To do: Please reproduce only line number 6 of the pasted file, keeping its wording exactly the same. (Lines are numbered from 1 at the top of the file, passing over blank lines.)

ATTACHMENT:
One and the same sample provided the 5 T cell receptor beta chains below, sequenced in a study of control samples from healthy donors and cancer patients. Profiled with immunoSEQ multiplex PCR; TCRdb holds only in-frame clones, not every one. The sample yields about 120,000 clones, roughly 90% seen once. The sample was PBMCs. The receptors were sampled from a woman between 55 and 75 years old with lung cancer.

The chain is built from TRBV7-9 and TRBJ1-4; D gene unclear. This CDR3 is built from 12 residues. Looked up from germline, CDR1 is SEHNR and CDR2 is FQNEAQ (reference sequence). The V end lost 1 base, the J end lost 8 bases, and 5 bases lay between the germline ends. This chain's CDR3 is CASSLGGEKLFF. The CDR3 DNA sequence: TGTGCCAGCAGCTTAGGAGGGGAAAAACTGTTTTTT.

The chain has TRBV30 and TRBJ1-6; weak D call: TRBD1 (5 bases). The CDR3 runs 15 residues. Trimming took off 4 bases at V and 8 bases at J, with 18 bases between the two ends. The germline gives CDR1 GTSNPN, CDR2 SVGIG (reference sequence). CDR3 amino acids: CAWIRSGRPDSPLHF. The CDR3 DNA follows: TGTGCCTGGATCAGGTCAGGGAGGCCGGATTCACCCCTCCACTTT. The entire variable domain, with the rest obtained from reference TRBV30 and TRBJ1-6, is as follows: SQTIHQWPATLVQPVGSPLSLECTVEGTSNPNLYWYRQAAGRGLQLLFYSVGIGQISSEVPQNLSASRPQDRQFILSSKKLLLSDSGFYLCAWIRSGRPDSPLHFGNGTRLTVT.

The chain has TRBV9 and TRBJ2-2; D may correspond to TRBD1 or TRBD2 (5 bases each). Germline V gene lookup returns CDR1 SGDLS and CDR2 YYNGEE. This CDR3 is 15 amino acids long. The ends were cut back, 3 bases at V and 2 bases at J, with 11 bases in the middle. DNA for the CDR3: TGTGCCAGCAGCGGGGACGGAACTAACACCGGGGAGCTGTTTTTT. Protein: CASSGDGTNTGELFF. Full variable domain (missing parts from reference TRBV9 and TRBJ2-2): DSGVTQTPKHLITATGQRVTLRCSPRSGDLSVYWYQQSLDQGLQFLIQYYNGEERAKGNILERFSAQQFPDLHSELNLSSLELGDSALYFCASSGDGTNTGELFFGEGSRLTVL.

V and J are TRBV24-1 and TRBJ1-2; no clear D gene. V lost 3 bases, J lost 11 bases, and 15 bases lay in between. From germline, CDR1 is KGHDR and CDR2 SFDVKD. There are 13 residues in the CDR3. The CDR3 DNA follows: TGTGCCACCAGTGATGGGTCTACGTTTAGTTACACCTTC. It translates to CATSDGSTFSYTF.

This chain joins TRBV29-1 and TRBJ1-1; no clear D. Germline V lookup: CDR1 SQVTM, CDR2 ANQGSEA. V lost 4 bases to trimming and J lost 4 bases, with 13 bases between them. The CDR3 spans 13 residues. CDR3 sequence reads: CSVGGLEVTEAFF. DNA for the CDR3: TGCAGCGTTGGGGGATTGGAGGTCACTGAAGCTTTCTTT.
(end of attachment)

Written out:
This chain joins TRBV29-1 and TRBJ1-1; no clear D. Germline V lookup: CDR1 SQVTM, CDR2 ANQGSEA. V lost 4 bases to trimming and J lost 4 bases, with 13 bases between them. The CDR3 spans 13 residues. CDR3 sequence reads: CSVGGLEVTEAFF. DNA for the CDR3: TGCAGCGTTGGGGGATTGGAGGTCACTGAAGCTTTCTTT.